Darwinian Gardener is nudged into fall by beautyberry
The Darwinian Gardener knows he cannot argue with the consensus of beautyberry bushes in his yard. He must admit that summer is over.
Even though his air conditioner continues to crank away through the night. Even though the trees and palms around him look no different. Even though he hasn't used a blanket since the Before Times, those long-ago days before the pandemic.
The beautyberries have spoken. They are full-on purple. The only seasonal display in his yard.
But wait, who is this keen observer of seasonal change in the natural world? Who is this man who stands apart from his neighbors in considering yard work a strictly do-it-yourself undertaking? Who is this Darwinian Gardener guy?
See LANE, Page 4B
Mark Lane The Daytona Beach News-Journal USA TODAY NETWORK
A beautyberry plant in autumn.
MARK LANE/ NEWS-JOURNAL
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The Darwinian Gardener is Florida's foremost advocate of survival-of-the-fittest yard-and-garden care. He is not going to tilt the natural balance toward pretty plants that can't decide whether they like it here. He's not the attentive waiter of nature, rushing over to refill the glass of delicate plants with thirst issues. He's the bored night-watchman of nature, there only to shine a flashlight on anything that makes noise or sets off alarms before retreating to the shed for another cup of coffee.
And when the seasons change, it's always a good time to Ask the Darwinian Gardener: Q: You seem to have been duped by the beautyberry's marketing. It's only beautiful two months out of the whole year. What's with that?
A: The American beautyberry is admittedly a rough-looking bush in the winter and a so-so yard resident in the summer. But fall in Florida would totally sneak up on the Darwinian Gardener if the green berries of the beautyberry didn't purple up at the height of hurricane season. They bring hope that someday the heat will abate. Just be patient. This might happen.
Plus, the beautyberry makes the birds happy because they eat the berries. Supposedly squirrels do, too, but the Darwinian Gardener has never witnessed that. Perhaps his squirrels are too stuffed from invading his squirrel-proof bird feeder to care for any other food.
Q: Where is it best to plant a beautyberry?
A: The Darwinian Gardener has no idea. His beautyberries are all volunteer plants, meaning they just sprouted on their own. The Darwinian Gardener respects that initiative.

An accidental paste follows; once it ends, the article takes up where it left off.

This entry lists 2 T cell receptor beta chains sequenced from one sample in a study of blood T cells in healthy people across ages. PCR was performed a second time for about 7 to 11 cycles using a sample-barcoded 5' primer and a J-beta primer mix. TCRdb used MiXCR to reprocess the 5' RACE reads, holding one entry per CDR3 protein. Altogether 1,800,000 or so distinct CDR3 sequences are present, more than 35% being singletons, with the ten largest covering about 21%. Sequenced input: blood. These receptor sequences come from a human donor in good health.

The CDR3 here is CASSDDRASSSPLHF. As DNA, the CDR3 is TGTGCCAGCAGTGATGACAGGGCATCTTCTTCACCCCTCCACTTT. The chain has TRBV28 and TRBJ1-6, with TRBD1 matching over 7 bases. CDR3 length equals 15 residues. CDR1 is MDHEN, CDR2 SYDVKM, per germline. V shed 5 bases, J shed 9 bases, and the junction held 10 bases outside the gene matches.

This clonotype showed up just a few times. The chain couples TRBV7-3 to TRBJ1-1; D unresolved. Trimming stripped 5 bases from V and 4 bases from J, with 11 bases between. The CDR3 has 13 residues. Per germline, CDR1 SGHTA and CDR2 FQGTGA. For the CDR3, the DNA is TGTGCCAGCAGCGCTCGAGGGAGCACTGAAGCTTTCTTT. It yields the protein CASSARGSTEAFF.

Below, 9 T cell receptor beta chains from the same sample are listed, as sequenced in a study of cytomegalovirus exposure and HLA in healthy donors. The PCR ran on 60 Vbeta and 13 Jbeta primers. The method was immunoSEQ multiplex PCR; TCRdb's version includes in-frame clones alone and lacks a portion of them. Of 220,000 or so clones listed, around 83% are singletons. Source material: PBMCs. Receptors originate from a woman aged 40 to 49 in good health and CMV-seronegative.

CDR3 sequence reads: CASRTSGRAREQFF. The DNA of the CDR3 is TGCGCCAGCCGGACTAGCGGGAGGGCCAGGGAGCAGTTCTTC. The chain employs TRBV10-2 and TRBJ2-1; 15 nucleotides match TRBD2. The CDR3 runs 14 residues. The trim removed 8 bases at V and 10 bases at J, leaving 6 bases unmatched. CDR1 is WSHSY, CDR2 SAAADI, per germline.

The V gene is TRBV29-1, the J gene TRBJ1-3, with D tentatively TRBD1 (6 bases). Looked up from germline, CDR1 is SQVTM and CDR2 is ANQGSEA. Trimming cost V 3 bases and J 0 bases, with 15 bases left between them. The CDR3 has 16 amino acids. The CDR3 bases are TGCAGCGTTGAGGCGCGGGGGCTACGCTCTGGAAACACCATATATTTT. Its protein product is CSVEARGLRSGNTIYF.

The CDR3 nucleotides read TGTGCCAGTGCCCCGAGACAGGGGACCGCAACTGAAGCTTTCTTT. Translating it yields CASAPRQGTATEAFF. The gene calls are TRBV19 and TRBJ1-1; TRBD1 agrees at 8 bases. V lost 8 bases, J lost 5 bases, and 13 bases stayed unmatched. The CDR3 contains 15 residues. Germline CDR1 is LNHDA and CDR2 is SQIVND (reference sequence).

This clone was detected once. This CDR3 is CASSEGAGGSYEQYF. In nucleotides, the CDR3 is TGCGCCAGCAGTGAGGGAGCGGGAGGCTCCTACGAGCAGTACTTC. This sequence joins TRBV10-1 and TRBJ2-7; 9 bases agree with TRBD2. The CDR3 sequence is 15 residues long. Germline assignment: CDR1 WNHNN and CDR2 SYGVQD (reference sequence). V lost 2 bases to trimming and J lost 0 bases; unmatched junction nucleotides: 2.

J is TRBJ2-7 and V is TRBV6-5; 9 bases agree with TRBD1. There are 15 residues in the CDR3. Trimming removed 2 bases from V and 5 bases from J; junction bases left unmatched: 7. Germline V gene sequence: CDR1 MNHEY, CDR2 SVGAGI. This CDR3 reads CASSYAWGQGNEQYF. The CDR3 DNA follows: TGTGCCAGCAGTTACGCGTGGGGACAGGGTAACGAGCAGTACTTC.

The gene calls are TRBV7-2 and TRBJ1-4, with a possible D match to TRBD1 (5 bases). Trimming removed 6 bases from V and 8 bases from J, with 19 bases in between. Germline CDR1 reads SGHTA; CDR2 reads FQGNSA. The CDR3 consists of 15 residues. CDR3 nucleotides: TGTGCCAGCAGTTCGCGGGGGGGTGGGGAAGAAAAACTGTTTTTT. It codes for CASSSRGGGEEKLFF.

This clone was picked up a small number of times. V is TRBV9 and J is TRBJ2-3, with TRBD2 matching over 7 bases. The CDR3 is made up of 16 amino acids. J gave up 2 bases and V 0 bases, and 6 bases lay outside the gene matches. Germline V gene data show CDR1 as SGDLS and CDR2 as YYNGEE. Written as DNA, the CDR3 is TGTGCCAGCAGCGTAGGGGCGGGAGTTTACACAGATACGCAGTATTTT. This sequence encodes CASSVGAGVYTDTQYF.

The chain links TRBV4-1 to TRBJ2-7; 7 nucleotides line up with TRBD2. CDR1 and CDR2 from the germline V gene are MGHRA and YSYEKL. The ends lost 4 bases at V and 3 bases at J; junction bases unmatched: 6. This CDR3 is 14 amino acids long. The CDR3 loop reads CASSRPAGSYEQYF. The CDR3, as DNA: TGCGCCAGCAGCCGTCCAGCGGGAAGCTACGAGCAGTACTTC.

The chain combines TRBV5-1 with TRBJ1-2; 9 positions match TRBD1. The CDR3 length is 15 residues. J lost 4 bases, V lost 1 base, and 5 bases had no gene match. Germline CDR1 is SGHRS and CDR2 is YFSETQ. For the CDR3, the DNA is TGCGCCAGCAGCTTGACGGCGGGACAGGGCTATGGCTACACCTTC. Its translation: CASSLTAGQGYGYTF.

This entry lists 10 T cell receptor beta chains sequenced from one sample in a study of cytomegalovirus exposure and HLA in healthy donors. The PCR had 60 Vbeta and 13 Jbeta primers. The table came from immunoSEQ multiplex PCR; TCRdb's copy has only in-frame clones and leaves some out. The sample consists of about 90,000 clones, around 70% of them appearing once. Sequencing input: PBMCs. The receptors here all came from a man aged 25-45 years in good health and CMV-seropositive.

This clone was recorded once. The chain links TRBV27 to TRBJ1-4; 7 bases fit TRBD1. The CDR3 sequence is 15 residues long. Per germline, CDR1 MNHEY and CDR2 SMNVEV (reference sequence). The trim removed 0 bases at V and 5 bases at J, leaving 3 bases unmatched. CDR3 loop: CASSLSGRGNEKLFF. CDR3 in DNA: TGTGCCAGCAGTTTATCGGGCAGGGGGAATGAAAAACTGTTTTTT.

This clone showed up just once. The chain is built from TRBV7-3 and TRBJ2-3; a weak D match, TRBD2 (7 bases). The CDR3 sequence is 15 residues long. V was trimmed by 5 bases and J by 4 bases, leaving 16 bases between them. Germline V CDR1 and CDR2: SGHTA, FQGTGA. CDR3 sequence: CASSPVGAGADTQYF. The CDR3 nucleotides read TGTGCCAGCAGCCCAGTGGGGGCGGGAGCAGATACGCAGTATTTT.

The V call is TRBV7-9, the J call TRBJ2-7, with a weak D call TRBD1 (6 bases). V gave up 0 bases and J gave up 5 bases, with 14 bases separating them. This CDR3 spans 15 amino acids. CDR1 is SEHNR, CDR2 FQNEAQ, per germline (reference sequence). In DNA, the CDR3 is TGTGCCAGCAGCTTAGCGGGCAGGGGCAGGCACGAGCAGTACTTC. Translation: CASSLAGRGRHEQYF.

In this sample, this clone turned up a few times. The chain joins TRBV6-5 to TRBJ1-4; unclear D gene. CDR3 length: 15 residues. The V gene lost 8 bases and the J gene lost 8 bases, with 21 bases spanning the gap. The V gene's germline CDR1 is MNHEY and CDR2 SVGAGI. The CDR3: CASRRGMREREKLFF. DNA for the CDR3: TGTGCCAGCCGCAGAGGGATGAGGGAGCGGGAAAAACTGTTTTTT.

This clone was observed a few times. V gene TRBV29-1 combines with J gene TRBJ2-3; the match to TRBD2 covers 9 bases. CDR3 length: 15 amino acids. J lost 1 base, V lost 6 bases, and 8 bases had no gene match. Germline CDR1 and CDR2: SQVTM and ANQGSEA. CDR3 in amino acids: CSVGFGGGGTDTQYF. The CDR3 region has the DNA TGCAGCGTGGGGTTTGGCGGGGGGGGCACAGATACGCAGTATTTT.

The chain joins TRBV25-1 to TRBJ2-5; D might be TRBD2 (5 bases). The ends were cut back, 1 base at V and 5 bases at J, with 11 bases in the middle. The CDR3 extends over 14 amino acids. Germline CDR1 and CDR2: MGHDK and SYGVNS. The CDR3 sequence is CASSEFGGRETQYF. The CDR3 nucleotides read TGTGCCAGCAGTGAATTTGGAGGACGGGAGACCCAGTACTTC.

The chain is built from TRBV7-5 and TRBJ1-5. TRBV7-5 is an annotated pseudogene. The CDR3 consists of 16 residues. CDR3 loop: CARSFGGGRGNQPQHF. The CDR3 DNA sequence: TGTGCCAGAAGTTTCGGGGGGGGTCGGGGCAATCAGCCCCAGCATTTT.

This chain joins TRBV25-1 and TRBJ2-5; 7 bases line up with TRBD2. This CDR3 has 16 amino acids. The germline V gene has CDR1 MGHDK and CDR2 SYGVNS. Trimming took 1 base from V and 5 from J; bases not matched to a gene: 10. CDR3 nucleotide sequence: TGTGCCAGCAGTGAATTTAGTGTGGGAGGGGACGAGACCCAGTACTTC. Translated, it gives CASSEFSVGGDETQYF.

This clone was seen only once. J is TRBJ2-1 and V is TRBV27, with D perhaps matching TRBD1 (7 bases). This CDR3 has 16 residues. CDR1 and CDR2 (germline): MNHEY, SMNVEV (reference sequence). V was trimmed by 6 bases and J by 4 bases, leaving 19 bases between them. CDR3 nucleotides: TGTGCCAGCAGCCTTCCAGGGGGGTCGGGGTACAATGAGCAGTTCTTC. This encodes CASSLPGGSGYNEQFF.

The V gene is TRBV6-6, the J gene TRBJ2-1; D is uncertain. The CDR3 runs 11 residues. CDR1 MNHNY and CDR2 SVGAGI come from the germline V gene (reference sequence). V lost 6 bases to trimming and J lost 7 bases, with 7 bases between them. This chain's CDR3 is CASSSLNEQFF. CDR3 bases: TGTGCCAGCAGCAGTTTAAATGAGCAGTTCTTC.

Plus, they ask him for no favors. They take care of themselves and mind their own business. They seem impervious to the rich array of insect life in his back yard. A native plant, they've adjusted to life here eons ago and need no extras. Unlike a certain turfgrass named for a fourth-century theologian that the Darwinian Gardener might mention.
Q: Are you going to do anything about the sandspurs all over your yard, or are they there to protect your yard from intruders?
A: Those aren't sandspurs, they're sedges. The Darwinian Gardener's robust assortment of sedges and crabgrasses crowded out those nasty hard sandspurs years ago. Because of recent rains, he has quite a crop of globe nutsedges this fall. They look like sandspurs, but you can step on them with bare feet all you want.
They're hardy, too. People who try to kill them end up taking out everything around them.
And that's why the Darwinian Gardener mows his grass in the fall. The grass is growing slower now and doesn't need mowing, but by mowing the sedges and crabgrass, the effect – at a distance anyway – looks like a carpet of green. Nice.
Q: There is a rumor in the neighborhood that you found goofier headgear than usual this year to wear when you mow. How is that possible?
A: This summer, the Darwinian Gardener has taken a more aggressive approach to sun protection. Although his standby bucket hat remains useful for outdoor use – and the phrase “bucket hat” totally belies its natty insouciance – he has taken to wearing a hiking hat that is SPF 5,000 or so and has a stupidly wide and floppy brim. It wicks moisture and is built for Florida heat. It's a hat style with a message, and the message is: “My health insurance doesn't cover skin cancer removal nearly as well as I thought.”